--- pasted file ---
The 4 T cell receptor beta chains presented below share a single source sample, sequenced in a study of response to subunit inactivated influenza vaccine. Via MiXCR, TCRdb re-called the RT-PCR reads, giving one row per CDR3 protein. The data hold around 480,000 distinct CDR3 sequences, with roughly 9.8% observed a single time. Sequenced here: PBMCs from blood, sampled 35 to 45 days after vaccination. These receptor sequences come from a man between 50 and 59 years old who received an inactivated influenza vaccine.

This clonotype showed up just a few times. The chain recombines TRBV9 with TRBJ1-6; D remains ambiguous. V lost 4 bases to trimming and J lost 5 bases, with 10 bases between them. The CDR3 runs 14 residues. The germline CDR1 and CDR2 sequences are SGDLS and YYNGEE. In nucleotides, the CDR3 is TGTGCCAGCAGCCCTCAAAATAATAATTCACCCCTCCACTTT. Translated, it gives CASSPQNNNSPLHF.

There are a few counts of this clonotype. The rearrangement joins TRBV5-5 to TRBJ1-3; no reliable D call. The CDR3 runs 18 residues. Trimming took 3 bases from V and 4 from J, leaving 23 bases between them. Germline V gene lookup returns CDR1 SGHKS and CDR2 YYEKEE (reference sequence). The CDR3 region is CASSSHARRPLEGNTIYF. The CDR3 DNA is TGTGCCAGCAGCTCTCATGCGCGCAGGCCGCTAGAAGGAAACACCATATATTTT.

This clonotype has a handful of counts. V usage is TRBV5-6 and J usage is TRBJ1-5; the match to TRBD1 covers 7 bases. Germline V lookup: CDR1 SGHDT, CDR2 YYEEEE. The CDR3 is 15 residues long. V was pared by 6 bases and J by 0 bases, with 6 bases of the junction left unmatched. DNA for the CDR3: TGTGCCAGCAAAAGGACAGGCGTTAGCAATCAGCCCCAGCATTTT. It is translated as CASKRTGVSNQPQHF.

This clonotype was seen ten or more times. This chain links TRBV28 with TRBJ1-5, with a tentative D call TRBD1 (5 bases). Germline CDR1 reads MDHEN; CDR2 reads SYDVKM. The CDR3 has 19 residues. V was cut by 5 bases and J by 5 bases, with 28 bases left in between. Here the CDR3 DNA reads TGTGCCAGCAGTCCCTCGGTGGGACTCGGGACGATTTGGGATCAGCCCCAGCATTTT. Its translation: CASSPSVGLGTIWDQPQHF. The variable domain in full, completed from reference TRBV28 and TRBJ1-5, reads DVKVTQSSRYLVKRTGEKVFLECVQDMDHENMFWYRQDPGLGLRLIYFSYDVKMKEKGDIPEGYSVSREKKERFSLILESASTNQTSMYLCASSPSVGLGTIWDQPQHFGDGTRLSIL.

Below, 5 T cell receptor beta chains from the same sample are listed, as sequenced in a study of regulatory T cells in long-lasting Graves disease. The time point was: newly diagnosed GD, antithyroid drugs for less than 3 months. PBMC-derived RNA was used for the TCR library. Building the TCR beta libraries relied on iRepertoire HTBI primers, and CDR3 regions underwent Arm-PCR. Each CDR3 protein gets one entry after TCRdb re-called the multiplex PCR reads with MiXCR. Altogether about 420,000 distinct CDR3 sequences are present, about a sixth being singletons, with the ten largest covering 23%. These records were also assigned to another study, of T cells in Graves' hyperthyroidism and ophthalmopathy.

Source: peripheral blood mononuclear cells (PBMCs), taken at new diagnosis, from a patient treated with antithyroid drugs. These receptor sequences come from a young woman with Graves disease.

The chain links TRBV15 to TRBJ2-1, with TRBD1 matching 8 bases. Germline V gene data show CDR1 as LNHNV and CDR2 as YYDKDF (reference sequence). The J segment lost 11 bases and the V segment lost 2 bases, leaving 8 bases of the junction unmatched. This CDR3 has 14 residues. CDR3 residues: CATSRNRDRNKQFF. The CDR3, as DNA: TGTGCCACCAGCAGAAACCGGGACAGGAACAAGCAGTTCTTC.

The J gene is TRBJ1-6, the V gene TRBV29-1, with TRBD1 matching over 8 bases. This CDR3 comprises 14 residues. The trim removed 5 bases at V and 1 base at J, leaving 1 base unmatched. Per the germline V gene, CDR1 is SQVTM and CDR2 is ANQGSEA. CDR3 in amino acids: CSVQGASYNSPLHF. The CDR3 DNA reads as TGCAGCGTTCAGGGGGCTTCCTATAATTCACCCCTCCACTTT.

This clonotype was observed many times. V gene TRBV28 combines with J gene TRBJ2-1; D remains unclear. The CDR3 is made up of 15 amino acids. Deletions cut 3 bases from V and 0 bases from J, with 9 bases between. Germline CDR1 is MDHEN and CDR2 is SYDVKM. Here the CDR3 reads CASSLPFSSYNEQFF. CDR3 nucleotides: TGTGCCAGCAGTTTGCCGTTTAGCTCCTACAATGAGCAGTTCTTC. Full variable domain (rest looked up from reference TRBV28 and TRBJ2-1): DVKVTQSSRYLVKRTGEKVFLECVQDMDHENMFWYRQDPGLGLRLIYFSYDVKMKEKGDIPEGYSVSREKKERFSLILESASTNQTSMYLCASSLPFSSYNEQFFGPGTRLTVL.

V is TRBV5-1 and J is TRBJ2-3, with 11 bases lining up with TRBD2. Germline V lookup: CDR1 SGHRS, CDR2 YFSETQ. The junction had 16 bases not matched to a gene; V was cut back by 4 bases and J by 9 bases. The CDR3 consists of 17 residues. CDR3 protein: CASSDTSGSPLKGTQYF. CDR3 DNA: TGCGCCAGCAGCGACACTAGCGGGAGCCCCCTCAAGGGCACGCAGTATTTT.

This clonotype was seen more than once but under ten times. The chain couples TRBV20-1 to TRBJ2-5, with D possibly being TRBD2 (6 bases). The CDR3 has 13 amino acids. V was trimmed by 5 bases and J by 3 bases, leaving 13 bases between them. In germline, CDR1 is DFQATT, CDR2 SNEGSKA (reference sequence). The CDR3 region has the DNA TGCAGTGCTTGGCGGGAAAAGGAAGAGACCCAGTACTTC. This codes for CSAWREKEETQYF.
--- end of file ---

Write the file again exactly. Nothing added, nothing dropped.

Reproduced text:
The 4 T cell receptor beta chains presented below share a single source sample, sequenced in a study of response to subunit inactivated influenza vaccine. Via MiXCR, TCRdb re-called the RT-PCR reads, giving one row per CDR3 protein. The data hold around 480,000 distinct CDR3 sequences, with roughly 9.8% observed a single time. Sequenced here: PBMCs from blood, sampled 35 to 45 days after vaccination. These receptor sequences come from a man between 50 and 59 years old who received an inactivated influenza vaccine.

This clonotype showed up just a few times. The chain recombines TRBV9 with TRBJ1-6; D remains ambiguous. V lost 4 bases to trimming and J lost 5 bases, with 10 bases between them. The CDR3 runs 14 residues. The germline CDR1 and CDR2 sequences are SGDLS and YYNGEE. In nucleotides, the CDR3 is TGTGCCAGCAGCCCTCAAAATAATAATTCACCCCTCCACTTT. Translated, it gives CASSPQNNNSPLHF.

There are a few counts of this clonotype. The rearrangement joins TRBV5-5 to TRBJ1-3; no reliable D call. The CDR3 runs 18 residues. Trimming took 3 bases from V and 4 from J, leaving 23 bases between them. Germline V gene lookup returns CDR1 SGHKS and CDR2 YYEKEE (reference sequence). The CDR3 region is CASSSHARRPLEGNTIYF. The CDR3 DNA is TGTGCCAGCAGCTCTCATGCGCGCAGGCCGCTAGAAGGAAACACCATATATTTT.

This clonotype has a handful of counts. V usage is TRBV5-6 and J usage is TRBJ1-5; the match to TRBD1 covers 7 bases. Germline V lookup: CDR1 SGHDT, CDR2 YYEEEE. The CDR3 is 15 residues long. V was pared by 6 bases and J by 0 bases, with 6 bases of the junction left unmatched. DNA for the CDR3: TGTGCCAGCAAAAGGACAGGCGTTAGCAATCAGCCCCAGCATTTT. It is translated as CASKRTGVSNQPQHF.

This clonotype was seen ten or more times. This chain links TRBV28 with TRBJ1-5, with a tentative D call TRBD1 (5 bases). Germline CDR1 reads MDHEN; CDR2 reads SYDVKM. The CDR3 has 19 residues. V was cut by 5 bases and J by 5 bases, with 28 bases left in between. Here the CDR3 DNA reads TGTGCCAGCAGTCCCTCGGTGGGACTCGGGACGATTTGGGATCAGCCCCAGCATTTT. Its translation: CASSPSVGLGTIWDQPQHF. The variable domain in full, completed from reference TRBV28 and TRBJ1-5, reads DVKVTQSSRYLVKRTGEKVFLECVQDMDHENMFWYRQDPGLGLRLIYFSYDVKMKEKGDIPEGYSVSREKKERFSLILESASTNQTSMYLCASSPSVGLGTIWDQPQHFGDGTRLSIL.

Below, 5 T cell receptor beta chains from the same sample are listed, as sequenced in a study of regulatory T cells in long-lasting Graves disease. The time point was: newly diagnosed GD, antithyroid drugs for less than 3 months. PBMC-derived RNA was used for the TCR library. Building the TCR beta libraries relied on iRepertoire HTBI primers, and CDR3 regions underwent Arm-PCR. Each CDR3 protein gets one entry after TCRdb re-called the multiplex PCR reads with MiXCR. Altogether about 420,000 distinct CDR3 sequences are present, about a sixth being singletons, with the ten largest covering 23%. These records were also assigned to another study, of T cells in Graves' hyperthyroidism and ophthalmopathy.

Source: peripheral blood mononuclear cells (PBMCs), taken at new diagnosis, from a patient treated with antithyroid drugs. These receptor sequences come from a young woman with Graves disease.

The chain links TRBV15 to TRBJ2-1, with TRBD1 matching 8 bases. Germline V gene data show CDR1 as LNHNV and CDR2 as YYDKDF (reference sequence). The J segment lost 11 bases and the V segment lost 2 bases, leaving 8 bases of the junction unmatched. This CDR3 has 14 residues. CDR3 residues: CATSRNRDRNKQFF. The CDR3, as DNA: TGTGCCACCAGCAGAAACCGGGACAGGAACAAGCAGTTCTTC.

The J gene is TRBJ1-6, the V gene TRBV29-1, with TRBD1 matching over 8 bases. This CDR3 comprises 14 residues. The trim removed 5 bases at V and 1 base at J, leaving 1 base unmatched. Per the germline V gene, CDR1 is SQVTM and CDR2 is ANQGSEA. CDR3 in amino acids: CSVQGASYNSPLHF. The CDR3 DNA reads as TGCAGCGTTCAGGGGGCTTCCTATAATTCACCCCTCCACTTT.

This clonotype was observed many times. V gene TRBV28 combines with J gene TRBJ2-1; D remains unclear. The CDR3 is made up of 15 amino acids. Deletions cut 3 bases from V and 0 bases from J, with 9 bases between. Germline CDR1 is MDHEN and CDR2 is SYDVKM. Here the CDR3 reads CASSLPFSSYNEQFF. CDR3 nucleotides: TGTGCCAGCAGTTTGCCGTTTAGCTCCTACAATGAGCAGTTCTTC. Full variable domain (rest looked up from reference TRBV28 and TRBJ2-1): DVKVTQSSRYLVKRTGEKVFLECVQDMDHENMFWYRQDPGLGLRLIYFSYDVKMKEKGDIPEGYSVSREKKERFSLILESASTNQTSMYLCASSLPFSSYNEQFFGPGTRLTVL.

V is TRBV5-1 and J is TRBJ2-3, with 11 bases lining up with TRBD2. Germline V lookup: CDR1 SGHRS, CDR2 YFSETQ. The junction had 16 bases not matched to a gene; V was cut back by 4 bases and J by 9 bases. The CDR3 consists of 17 residues. CDR3 protein: CASSDTSGSPLKGTQYF. CDR3 DNA: TGCGCCAGCAGCGACACTAGCGGGAGCCCCCTCAAGGGCACGCAGTATTTT.

This clonotype was seen more than once but under ten times. The chain couples TRBV20-1 to TRBJ2-5, with D possibly being TRBD2 (6 bases). The CDR3 has 13 amino acids. V was trimmed by 5 bases and J by 3 bases, leaving 13 bases between them. In germline, CDR1 is DFQATT, CDR2 SNEGSKA (reference sequence). The CDR3 region has the DNA TGCAGTGCTTGGCGGGAAAAGGAAGAGACCCAGTACTTC. This codes for CSAWREKEETQYF.